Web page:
Canada must develop oil sands for its own energy security and for that of other countries, according to a report released today by the Fraser Institute.
The report was authored by Kenneth P. Green, Senior Director, Energy and Natural Resources, from the Fraser Institute, and Stephen Eule, Vice President for Climate and Technology at the U.S. Chamber of Commerce Institute for 21st Century Energy.
Saying that Canada has fallen behind the United States in energy security, the authors then go on to ask what the term "energy security" really means:
“Energy security is one of those things that everybody seems to want, but few really want to define. When talking about energy security, are we talking about security of energy supply? The security of having stable energy prices? Security of energy transportation infrastructure? Security in avoiding trade with unstable or hostile regimes? Environmentally benign energy? All of the above?”
Recent US policy has led to higher oil and natural gas production, and this results in “one of Canada’s greatest external risks" (its ability to continue moving energy exports to markets), the authors write.
Resistance to the Keystone XL pipeline “also poses a challenge to activity seen as critical to preserving Canada’s energy security--finding access to markets other than the US,” the authors say.
The study provides an excerpt from a collaborative report published by University of Ottawa Capstone Seminar and the Canadian Security Intelligence Service that asserts Canada’s “tremendous potential” to improve the energy security of other countries.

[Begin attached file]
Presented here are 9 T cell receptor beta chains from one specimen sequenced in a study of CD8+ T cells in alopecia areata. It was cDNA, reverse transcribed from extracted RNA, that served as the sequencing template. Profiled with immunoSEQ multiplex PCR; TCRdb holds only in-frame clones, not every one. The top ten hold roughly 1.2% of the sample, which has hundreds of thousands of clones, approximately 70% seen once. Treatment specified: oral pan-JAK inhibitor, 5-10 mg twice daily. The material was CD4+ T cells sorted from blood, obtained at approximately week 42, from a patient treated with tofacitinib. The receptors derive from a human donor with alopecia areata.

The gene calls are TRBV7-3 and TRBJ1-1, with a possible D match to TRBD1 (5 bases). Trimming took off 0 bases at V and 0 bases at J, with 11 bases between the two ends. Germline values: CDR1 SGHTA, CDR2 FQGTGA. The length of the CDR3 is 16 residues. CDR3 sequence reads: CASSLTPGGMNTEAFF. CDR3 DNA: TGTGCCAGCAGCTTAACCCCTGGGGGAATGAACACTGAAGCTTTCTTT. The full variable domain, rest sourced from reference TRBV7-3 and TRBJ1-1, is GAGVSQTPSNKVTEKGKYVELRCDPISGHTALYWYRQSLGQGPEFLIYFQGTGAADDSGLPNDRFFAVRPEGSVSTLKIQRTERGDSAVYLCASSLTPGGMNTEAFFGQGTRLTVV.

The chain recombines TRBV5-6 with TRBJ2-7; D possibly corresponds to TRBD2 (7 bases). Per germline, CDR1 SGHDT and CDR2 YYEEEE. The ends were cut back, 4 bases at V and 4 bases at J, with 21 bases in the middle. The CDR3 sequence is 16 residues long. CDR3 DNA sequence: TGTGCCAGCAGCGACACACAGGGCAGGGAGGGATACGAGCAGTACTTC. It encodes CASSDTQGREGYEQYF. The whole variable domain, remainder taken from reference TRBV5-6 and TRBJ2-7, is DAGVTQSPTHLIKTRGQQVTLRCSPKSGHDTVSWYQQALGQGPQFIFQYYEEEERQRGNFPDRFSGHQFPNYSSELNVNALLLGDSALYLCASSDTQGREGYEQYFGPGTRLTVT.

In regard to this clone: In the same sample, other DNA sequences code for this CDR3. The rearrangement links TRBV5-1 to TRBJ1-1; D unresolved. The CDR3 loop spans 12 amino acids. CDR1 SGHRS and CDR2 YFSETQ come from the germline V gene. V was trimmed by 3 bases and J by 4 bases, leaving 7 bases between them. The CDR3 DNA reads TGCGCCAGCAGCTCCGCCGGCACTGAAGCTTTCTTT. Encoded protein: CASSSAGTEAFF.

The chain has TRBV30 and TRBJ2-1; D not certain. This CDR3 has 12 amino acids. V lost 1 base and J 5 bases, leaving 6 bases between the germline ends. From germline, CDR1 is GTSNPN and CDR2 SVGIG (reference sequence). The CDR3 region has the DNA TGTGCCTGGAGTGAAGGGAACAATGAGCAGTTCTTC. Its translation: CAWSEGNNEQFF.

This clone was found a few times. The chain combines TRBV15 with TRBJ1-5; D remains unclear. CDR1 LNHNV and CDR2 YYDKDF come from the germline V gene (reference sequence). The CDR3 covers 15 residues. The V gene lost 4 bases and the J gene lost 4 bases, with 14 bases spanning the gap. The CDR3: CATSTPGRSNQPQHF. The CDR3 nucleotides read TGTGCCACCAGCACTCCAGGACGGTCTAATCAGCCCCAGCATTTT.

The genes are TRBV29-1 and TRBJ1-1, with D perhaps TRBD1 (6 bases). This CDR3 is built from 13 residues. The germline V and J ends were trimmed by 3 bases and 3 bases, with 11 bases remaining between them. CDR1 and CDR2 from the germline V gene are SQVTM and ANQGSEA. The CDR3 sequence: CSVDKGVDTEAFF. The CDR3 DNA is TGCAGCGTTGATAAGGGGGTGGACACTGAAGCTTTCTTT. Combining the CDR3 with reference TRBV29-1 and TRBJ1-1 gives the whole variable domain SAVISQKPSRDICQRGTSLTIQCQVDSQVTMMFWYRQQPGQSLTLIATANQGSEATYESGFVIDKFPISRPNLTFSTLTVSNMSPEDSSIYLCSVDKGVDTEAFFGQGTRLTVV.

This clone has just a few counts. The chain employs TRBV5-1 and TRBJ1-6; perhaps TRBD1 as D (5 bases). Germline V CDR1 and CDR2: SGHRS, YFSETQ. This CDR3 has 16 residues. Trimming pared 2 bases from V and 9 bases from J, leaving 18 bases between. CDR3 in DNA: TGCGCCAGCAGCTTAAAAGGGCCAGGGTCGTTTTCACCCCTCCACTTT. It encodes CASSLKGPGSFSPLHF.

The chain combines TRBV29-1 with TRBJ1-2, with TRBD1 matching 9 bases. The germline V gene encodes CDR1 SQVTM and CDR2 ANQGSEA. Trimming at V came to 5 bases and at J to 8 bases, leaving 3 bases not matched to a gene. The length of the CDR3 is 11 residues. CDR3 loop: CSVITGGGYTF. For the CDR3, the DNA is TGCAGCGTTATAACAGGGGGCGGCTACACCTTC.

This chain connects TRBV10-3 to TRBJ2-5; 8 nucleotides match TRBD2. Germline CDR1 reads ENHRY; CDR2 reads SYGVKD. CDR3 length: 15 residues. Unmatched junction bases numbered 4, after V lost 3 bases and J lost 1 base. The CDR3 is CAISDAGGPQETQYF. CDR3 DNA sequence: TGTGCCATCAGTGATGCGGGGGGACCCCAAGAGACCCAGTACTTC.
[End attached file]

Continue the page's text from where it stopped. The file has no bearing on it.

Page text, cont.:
Through further development of the oil sands in northern Alberta.
“Much will depend, however, on market conditions and the development of necessary infrastructure to bring this oil to international markets, including pipeline infrastructure to move this oil from Alberta to US markets via the Keystone XL pipeline and to Asian markets via the Northern Gateway pipeline to Canada’s west coast.”
But since the study was written, the Fraser Institute study authors note that key pipeline proposals "such as the Keystone XL and Northern Gateway projects remain in limbo...”
If further development of the oil sands is the key to energy security, the big challenge is in getting pipelines such as Keystone XL and the Enbridge Northern Gateway approved, they note.
It goes on to quote from the US Chamber of Commerce’s 2012 Index of US Energy Security Risk, which “uses measures of political freedom (a proxy for reliability) and supply diversity to plot the security of world crude oil reserves.”
The Fraser Institute received more than $500,000 over the last decade in contributions from prominent US oil business owners, the Koch brothers, who own a large stake in the Alberta oil sands.